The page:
As the October 31st deadline for a Brexit deal draws near, the specter of post-Brexit consequences is becoming more and more real. Recently, a leaked document stoked fears in the UK and around the world after predicting dire ramifications for a no-deal Brexit. But Brexit is not the only election outcome causing turmoil. The global trend toward economic nationalism in recent years is poised to catastrophically impact global economies.
The leaked Brexit memo outlined key concerns around food, fuel and medicine shortages, as well as borders requiring added layers of security and procedural oversight leading to extended goods shipment and supply delays. Though the Brexit saga has been ongoing for several years now, it is clear that governments and companies alike have not fully prepared for what this historic vote actually means when implemented.
The Freight Transport Association further highlighted this when they expressed utter shock at the release of the memo and its content. A spokesperson from the organization was quoted stating that none of these concerns had been voiced in prior discussions with UK government officials. This leads one to wonder if the association also neglected to investigate the risks associated with this shift in regulation. Unfortunately, they are not alone.
How many firms have fully contemplated what their business model looks like under this global trend towards economic nationalism? Ask farmers in the US how well prepared they were to deal with a prolonged trade war between the worlds two largest economies. Farmers have seen their largest markets dry up overnight and are now trying to figure out how they can pivot as economists and political pundits fear an imminent economic recession.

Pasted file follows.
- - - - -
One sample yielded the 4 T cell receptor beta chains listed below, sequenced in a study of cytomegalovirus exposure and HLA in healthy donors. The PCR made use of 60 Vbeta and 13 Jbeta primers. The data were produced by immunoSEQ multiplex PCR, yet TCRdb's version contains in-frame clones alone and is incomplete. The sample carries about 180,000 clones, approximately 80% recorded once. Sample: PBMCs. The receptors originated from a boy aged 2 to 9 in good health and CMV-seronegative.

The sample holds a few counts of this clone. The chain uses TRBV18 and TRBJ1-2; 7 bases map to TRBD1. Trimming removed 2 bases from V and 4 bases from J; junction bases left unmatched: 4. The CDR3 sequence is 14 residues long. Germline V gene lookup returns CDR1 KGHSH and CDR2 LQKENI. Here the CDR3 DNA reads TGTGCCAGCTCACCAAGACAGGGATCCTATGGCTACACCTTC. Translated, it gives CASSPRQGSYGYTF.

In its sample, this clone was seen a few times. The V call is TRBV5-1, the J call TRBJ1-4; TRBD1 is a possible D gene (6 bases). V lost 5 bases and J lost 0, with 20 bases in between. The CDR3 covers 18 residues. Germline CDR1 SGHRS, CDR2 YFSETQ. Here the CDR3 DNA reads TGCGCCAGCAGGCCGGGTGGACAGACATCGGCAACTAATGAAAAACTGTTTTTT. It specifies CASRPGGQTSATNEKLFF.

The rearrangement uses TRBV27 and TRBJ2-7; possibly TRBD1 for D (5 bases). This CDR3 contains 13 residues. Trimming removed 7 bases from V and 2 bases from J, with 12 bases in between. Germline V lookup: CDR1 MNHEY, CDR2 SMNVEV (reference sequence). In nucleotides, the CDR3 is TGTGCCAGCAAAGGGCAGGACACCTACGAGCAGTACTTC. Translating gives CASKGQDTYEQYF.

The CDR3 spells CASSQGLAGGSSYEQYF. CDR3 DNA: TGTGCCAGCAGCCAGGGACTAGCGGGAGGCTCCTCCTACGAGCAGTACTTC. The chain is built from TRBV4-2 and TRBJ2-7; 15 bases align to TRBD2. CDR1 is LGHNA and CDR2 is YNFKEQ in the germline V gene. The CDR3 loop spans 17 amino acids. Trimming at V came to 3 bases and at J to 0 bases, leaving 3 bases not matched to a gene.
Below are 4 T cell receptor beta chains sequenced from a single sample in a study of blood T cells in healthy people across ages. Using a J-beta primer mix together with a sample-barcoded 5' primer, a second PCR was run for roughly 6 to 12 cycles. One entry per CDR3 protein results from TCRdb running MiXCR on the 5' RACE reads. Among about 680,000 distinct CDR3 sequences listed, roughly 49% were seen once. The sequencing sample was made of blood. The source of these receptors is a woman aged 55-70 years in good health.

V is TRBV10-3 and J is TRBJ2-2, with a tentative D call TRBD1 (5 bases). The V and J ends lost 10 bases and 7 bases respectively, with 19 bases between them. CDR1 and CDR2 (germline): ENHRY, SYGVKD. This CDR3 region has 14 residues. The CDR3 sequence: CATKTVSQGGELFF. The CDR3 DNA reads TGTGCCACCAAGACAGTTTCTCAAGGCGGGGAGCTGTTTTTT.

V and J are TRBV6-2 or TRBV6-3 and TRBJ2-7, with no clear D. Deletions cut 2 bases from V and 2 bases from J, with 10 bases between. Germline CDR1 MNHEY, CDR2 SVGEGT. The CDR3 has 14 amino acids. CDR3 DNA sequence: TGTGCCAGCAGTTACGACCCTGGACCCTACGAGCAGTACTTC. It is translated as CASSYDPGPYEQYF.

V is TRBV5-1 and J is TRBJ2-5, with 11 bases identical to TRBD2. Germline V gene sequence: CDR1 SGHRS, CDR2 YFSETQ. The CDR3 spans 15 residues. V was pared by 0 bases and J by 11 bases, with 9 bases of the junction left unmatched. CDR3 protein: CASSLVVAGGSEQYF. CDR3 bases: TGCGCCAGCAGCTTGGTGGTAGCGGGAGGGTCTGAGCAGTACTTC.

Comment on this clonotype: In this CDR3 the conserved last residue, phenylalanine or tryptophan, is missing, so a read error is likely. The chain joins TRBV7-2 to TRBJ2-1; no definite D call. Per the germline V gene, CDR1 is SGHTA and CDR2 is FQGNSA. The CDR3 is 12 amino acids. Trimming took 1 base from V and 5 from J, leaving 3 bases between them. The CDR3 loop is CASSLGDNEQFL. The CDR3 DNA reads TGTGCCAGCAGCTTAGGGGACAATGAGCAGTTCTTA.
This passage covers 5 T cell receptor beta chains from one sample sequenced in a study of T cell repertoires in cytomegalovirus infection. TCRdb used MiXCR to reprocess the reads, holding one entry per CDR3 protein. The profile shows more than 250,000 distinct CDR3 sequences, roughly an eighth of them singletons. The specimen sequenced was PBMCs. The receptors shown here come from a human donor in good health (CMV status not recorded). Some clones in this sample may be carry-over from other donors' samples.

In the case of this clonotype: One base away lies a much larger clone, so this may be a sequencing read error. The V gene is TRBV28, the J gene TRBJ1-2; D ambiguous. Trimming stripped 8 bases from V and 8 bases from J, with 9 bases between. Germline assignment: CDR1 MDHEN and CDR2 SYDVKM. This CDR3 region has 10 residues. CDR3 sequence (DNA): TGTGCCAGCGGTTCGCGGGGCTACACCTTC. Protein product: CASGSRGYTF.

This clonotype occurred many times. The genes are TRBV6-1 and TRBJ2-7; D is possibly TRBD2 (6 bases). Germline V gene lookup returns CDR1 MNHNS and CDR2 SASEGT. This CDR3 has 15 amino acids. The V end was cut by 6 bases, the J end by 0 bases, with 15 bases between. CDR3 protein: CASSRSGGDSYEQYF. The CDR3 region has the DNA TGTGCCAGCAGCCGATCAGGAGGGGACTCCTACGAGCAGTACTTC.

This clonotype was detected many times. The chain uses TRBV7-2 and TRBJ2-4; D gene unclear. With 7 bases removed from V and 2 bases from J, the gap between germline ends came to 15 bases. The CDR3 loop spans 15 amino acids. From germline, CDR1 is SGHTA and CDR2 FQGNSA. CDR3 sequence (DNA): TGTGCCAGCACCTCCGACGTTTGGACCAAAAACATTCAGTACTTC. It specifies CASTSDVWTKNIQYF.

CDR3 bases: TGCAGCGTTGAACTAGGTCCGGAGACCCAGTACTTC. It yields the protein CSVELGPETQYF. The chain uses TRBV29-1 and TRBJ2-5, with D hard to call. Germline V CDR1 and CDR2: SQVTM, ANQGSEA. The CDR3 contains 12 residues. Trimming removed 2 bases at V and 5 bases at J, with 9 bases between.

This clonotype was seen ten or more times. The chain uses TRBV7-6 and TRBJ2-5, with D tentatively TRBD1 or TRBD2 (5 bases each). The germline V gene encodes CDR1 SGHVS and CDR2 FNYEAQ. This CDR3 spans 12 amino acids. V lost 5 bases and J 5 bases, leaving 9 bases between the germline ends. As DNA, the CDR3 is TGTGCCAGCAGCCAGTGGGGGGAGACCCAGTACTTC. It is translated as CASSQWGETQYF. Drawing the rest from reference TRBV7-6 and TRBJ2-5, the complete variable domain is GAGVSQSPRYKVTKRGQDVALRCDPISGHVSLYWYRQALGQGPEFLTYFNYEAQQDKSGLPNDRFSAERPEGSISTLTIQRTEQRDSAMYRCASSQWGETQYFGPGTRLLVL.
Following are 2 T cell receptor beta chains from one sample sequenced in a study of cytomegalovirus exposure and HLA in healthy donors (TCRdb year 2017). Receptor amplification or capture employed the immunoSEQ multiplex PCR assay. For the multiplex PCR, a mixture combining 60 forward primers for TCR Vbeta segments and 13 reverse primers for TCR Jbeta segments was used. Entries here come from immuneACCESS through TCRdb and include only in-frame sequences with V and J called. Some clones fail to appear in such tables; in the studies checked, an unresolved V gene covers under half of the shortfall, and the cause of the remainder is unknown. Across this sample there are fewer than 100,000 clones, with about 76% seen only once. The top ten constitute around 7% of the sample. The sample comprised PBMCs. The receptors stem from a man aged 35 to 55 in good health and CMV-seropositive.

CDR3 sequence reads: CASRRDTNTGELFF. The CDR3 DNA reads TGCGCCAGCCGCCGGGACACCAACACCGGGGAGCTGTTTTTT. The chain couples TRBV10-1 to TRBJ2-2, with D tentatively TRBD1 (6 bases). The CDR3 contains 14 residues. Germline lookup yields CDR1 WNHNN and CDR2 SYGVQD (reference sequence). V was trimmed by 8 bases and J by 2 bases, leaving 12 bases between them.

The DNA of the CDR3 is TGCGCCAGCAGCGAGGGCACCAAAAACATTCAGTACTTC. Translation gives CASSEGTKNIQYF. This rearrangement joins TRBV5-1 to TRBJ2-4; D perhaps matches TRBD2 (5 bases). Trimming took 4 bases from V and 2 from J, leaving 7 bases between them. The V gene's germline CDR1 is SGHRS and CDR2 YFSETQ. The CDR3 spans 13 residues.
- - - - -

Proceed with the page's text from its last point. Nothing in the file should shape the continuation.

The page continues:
While the world grows more connected, governments and populist sentiment seem to be reverting inward; countries are closing their borders and looking towards nationalist interests. In this new uncertain reality, traditional frameworks will be tested if not out right shattered. Brexit and the leaked memo highlight a hard truth that many individuals may not be ready to face. Corporations however, cannot simply hide from these harsh truths. They have no alternative but to confront the uncertainty of this new geopolitical landscape if they wish to stay in business. The impacts of these new risks need to be evaluated in the board room and integrated into an organizations enterprise risk management strategy to ensure business continuity. These types of drastic shifts in social governance will have knock-on effects through the global markets, disrupting supply chains, and impacting every corner of the globe.
While the end game is yet to be determined with Brexit, one thing is abundantly clear – in order for organizations to withstand indirect collateral damage, focused investment in resiliency and risk agility is absolutely necessary.